LONDON - The dollar dipped as investors sought the traditional security of the yen on Monday, worried by the implications of immigration curbs that put the spotlight back on the risks of President Donald Trump's protectionist bent.
The dollar had begun to climb at the end of last week after its worst month in five, as expectations of higher inflation and tax cuts to spur growth under the new president pushed U.S. government bond yields higher.
That was halted by a combination of weaker-than-expected economic growth data on Friday and the uproar that followed Trump's order restricting entry to the United States for travelers from seven Muslim-majority nations.
"Concerns on protectionism appear to be rising after President Trump’s executive order to restrict immigration," said Adam Cole, head of G10 FX strategy with RBC in London.
After an Asian session quietened by Chinese New Year holidays, the yen was up 0.2 percent at 114.85 yen per dollar in early European trade. The greenback was flat at $1.0698 per euro and marginally higher at $1.2545 against sterling.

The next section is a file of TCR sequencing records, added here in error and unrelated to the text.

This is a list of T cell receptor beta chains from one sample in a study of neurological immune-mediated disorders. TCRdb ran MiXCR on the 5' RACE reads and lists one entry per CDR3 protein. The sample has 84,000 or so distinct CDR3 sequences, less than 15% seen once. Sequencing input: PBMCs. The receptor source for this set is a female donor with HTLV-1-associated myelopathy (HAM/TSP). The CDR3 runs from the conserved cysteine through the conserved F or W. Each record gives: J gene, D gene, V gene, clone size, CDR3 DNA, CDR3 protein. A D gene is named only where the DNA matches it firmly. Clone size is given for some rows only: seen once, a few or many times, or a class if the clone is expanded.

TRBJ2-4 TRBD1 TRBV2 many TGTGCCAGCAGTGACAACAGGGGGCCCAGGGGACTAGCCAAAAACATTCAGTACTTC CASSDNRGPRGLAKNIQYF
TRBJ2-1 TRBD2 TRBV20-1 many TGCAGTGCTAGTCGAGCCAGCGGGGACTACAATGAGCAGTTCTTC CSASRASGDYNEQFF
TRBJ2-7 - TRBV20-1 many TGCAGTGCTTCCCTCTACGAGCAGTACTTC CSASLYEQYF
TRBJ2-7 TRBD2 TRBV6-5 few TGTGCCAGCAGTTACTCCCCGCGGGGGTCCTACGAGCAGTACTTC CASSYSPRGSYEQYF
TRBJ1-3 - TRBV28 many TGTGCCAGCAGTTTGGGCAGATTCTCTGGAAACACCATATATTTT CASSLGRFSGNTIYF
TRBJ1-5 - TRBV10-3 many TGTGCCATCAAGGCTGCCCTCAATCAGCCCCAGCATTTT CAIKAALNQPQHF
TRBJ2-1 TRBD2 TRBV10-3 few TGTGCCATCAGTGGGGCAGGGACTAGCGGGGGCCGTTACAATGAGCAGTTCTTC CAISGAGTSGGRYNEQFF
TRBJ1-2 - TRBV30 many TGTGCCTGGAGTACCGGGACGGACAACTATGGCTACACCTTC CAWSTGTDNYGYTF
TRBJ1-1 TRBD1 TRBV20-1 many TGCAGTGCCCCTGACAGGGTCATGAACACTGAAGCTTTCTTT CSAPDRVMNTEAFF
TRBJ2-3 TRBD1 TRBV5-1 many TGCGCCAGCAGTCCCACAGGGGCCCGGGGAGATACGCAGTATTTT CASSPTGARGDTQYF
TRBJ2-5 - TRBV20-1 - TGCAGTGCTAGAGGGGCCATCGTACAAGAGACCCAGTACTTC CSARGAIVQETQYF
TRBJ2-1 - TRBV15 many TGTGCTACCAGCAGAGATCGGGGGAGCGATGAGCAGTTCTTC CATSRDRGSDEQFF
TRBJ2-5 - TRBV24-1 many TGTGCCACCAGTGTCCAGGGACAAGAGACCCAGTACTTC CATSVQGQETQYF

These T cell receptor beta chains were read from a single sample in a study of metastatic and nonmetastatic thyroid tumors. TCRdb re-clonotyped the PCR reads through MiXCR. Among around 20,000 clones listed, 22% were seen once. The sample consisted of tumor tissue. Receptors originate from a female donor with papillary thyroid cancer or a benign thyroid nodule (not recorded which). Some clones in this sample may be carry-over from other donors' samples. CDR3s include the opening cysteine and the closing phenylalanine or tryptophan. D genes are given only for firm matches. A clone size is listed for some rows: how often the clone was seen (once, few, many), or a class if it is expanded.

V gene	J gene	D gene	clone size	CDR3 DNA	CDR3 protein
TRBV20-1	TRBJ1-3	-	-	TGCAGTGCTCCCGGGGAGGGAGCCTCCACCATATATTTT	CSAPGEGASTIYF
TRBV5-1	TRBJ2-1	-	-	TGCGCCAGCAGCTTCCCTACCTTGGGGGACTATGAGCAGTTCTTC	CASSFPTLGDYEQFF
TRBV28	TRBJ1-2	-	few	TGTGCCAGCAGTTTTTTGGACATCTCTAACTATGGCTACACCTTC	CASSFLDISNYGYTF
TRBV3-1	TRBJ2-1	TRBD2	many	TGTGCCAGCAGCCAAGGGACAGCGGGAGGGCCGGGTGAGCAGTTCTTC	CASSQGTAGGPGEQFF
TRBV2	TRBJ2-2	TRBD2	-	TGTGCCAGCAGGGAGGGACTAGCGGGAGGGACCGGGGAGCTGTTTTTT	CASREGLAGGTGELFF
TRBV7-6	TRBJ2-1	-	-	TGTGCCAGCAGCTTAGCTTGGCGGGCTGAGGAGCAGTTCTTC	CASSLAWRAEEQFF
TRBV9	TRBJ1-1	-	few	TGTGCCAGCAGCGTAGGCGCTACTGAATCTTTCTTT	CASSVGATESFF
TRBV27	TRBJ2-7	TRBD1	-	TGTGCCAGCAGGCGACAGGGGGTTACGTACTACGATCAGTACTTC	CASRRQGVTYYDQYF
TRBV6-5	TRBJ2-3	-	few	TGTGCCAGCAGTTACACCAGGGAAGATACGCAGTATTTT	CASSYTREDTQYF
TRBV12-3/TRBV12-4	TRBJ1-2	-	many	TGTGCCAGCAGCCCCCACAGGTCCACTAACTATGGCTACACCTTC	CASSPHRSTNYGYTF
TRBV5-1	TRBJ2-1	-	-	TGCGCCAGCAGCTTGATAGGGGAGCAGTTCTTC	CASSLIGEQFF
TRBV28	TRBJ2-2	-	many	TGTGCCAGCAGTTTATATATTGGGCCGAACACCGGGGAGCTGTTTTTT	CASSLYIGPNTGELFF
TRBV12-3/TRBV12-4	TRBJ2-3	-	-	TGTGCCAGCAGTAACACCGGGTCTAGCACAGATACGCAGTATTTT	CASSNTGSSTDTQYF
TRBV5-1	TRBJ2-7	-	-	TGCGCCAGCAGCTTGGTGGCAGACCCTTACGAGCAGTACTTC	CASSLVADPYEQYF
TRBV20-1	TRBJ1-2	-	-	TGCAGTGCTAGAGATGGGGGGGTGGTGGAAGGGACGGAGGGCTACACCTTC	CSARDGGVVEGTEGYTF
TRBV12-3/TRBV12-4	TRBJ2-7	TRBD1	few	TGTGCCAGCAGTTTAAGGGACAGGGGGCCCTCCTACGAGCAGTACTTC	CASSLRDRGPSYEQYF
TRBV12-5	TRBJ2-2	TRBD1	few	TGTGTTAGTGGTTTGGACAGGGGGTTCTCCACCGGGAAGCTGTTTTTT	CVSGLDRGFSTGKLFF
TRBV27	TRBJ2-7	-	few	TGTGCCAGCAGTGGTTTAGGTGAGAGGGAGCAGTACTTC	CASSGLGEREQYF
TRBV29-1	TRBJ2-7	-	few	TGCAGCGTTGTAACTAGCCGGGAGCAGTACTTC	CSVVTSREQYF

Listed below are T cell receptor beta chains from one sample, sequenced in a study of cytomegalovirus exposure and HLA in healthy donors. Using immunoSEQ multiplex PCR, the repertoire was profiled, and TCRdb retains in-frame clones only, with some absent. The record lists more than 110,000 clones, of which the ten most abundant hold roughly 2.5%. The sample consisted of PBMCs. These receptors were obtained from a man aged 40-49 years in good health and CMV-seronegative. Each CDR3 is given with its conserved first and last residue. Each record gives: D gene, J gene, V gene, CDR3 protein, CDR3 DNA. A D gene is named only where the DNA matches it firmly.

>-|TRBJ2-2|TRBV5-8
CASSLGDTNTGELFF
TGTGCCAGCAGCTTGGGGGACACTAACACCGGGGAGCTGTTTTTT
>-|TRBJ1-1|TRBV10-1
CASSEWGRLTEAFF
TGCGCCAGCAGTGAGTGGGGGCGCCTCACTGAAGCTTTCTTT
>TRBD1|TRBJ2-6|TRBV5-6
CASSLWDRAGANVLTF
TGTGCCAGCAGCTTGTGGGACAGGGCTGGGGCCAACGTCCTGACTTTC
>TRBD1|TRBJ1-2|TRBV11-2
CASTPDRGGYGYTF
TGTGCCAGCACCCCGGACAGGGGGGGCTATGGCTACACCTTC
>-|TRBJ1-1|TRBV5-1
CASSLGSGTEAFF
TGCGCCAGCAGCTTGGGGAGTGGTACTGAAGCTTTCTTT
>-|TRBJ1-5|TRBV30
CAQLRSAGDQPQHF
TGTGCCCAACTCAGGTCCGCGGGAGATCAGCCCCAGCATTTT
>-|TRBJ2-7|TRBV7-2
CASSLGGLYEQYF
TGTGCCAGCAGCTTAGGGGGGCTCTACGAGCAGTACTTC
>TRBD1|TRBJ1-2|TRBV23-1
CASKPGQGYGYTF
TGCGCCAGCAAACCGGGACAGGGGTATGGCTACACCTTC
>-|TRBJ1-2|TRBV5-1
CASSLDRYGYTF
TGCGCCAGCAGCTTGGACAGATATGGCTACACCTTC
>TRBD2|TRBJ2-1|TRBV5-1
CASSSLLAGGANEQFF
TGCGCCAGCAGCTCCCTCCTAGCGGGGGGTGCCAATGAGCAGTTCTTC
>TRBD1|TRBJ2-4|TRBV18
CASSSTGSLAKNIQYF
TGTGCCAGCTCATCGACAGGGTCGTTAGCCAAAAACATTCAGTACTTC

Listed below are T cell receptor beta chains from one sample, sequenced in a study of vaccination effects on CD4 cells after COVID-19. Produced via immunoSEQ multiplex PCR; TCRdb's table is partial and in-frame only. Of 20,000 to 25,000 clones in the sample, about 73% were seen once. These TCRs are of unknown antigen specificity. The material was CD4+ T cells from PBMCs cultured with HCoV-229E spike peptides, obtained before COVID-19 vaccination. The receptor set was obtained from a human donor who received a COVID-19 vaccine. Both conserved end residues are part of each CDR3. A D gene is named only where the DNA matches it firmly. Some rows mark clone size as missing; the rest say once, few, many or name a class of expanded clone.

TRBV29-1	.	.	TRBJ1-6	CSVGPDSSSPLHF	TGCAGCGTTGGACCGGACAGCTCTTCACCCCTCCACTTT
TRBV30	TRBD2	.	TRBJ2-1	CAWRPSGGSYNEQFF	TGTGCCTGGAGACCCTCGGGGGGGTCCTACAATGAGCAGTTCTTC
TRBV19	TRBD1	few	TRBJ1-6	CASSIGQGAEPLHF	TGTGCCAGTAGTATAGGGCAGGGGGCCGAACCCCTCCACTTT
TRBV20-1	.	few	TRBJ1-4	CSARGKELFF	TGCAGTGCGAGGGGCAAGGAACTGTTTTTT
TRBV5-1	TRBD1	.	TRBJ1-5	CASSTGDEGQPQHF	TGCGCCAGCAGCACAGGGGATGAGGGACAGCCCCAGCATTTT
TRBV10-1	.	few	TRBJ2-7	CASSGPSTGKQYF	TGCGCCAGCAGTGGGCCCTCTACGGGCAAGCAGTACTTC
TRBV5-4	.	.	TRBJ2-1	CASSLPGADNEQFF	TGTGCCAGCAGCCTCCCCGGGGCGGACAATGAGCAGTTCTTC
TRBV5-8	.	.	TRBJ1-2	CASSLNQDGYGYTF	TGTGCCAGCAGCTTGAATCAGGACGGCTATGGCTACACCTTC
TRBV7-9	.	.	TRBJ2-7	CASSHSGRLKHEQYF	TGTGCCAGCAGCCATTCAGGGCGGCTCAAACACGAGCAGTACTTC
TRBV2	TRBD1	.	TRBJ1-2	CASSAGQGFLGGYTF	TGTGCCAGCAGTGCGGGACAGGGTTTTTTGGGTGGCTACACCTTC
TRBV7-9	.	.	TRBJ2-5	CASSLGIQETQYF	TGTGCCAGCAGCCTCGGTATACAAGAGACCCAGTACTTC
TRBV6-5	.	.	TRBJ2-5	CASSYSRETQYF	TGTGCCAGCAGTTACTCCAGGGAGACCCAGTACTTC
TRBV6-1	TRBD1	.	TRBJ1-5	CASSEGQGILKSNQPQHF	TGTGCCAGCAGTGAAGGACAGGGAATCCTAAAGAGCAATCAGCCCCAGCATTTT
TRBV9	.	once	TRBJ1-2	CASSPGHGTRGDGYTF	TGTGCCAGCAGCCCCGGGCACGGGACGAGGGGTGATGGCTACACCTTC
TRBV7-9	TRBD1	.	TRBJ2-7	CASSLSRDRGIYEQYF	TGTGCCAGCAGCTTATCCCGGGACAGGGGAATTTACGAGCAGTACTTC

Attention in Europe will focus on German inflation data at the start of a week dominated by central bank meetings in the United States, Japan and the United Kingdom.
Euro investors were also considering the implications of the selection of a more radical leftist candidate by the French Socialists for presidential elections in April.
A stronger dollar was one of 2017's big calls for many investment banks and asset managers at the end of last year but that faith has been undermined by worries about how U.S. trade and international relations will pan out under Trump's presidency.
At the top of the list are concerns that the new administration may actively pursue a weaker dollar as part of efforts to change its trading relationship with China and others.
"The weak U.S. GDP is doing the dollar no favors. But it also takes courage to keep buying the dollar considering what Trump has said about the kind of a currency policy he could pursue," said Daisuke Karakama, market economist at Mizuho Bank in Tokyo. -Reuters